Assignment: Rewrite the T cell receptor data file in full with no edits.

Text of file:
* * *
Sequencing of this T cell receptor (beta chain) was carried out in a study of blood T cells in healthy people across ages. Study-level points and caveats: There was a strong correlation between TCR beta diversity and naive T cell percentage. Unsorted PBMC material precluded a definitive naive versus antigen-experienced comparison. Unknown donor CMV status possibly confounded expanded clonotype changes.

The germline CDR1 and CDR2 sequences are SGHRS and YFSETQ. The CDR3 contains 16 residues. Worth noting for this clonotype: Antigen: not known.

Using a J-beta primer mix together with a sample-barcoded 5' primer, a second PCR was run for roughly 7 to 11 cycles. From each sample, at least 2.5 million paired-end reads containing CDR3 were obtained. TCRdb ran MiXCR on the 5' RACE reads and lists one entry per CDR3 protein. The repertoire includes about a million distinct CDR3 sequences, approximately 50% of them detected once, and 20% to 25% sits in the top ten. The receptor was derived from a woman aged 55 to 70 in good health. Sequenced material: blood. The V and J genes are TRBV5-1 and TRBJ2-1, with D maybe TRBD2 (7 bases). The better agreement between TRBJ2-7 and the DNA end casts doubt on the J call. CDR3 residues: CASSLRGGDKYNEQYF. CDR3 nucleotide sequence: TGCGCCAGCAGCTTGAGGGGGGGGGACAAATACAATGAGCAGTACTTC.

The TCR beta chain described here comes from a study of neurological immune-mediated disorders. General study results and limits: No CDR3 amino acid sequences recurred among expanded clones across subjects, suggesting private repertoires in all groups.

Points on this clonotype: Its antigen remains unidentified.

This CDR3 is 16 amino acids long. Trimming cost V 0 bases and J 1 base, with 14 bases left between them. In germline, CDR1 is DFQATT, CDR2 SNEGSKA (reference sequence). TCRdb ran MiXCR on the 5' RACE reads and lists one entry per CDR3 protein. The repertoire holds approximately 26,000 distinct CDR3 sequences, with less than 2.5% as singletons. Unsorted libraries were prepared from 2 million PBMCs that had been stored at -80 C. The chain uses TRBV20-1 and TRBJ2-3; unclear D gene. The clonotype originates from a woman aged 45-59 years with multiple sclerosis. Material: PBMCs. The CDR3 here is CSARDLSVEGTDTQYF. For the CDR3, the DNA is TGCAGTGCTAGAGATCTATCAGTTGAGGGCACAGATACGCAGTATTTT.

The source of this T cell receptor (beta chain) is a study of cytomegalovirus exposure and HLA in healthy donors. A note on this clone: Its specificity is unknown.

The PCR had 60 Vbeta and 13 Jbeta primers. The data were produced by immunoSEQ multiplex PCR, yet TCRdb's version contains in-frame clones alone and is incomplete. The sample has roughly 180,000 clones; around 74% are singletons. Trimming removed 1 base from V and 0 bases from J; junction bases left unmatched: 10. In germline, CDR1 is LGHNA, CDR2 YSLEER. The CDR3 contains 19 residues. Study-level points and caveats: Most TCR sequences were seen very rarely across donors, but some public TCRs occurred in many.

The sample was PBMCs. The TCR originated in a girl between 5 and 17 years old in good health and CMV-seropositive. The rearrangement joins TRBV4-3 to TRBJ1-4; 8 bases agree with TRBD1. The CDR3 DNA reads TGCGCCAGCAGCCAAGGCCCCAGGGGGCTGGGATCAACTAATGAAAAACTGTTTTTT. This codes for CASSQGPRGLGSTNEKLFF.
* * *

Sequencing of this T cell receptor (beta chain) was carried out in a study of blood T cells in healthy people across ages. Study-level points and caveats: There was a strong correlation between TCR beta diversity and naive T cell percentage. Unsorted PBMC material precluded a definitive naive versus antigen-experienced comparison. Unknown donor CMV status possibly confounded expanded clonotype changes.

The germline CDR1 and CDR2 sequences are SGHRS and YFSETQ. The CDR3 contains 16 residues. Worth noting for this clonotype: Antigen: not known.

Using a J-beta primer mix together with a sample-barcoded 5' primer, a second PCR was run for roughly 7 to 11 cycles. From each sample, at least 2.5 million paired-end reads containing CDR3 were obtained. TCRdb ran MiXCR on the 5' RACE reads and lists one entry per CDR3 protein. The repertoire includes about a million distinct CDR3 sequences, approximately 50% of them detected once, and 20% to 25% sits in the top ten. The receptor was derived from a woman aged 55 to 70 in good health. Sequenced material: blood. The V and J genes are TRBV5-1 and TRBJ2-1, with D maybe TRBD2 (7 bases). The better agreement between TRBJ2-7 and the DNA end casts doubt on the J call. CDR3 residues: CASSLRGGDKYNEQYF. CDR3 nucleotide sequence: TGCGCCAGCAGCTTGAGGGGGGGGGACAAATACAATGAGCAGTACTTC.

The TCR beta chain described here comes from a study of neurological immune-mediated disorders. General study results and limits: No CDR3 amino acid sequences recurred among expanded clones across subjects, suggesting private repertoires in all groups.

Points on this clonotype: Its antigen remains unidentified.

This CDR3 is 16 amino acids long. Trimming cost V 0 bases and J 1 base, with 14 bases left between them. In germline, CDR1 is DFQATT, CDR2 SNEGSKA (reference sequence). TCRdb ran MiXCR on the 5' RACE reads and lists one entry per CDR3 protein. The repertoire holds approximately 26,000 distinct CDR3 sequences, with less than 2.5% as singletons. Unsorted libraries were prepared from 2 million PBMCs that had been stored at -80 C. The chain uses TRBV20-1 and TRBJ2-3; unclear D gene. The clonotype originates from a woman aged 45-59 years with multiple sclerosis. Material: PBMCs. The CDR3 here is CSARDLSVEGTDTQYF. For the CDR3, the DNA is TGCAGTGCTAGAGATCTATCAGTTGAGGGCACAGATACGCAGTATTTT.

The source of this T cell receptor (beta chain) is a study of cytomegalovirus exposure and HLA in healthy donors. A note on this clone: Its specificity is unknown.

The PCR had 60 Vbeta and 13 Jbeta primers. The data were produced by immunoSEQ multiplex PCR, yet TCRdb's version contains in-frame clones alone and is incomplete. The sample has roughly 180,000 clones; around 74% are singletons. Trimming removed 1 base from V and 0 bases from J; junction bases left unmatched: 10. In germline, CDR1 is LGHNA, CDR2 YSLEER. The CDR3 contains 19 residues. Study-level points and caveats: Most TCR sequences were seen very rarely across donors, but some public TCRs occurred in many.

The sample was PBMCs. The TCR originated in a girl between 5 and 17 years old in good health and CMV-seropositive. The rearrangement joins TRBV4-3 to TRBJ1-4; 8 bases agree with TRBD1. The CDR3 DNA reads TGCGCCAGCAGCCAAGGCCCCAGGGGGCTGGGATCAACTAATGAAAAACTGTTTTTT. This codes for CASSQGPRGLGSTNEKLFF.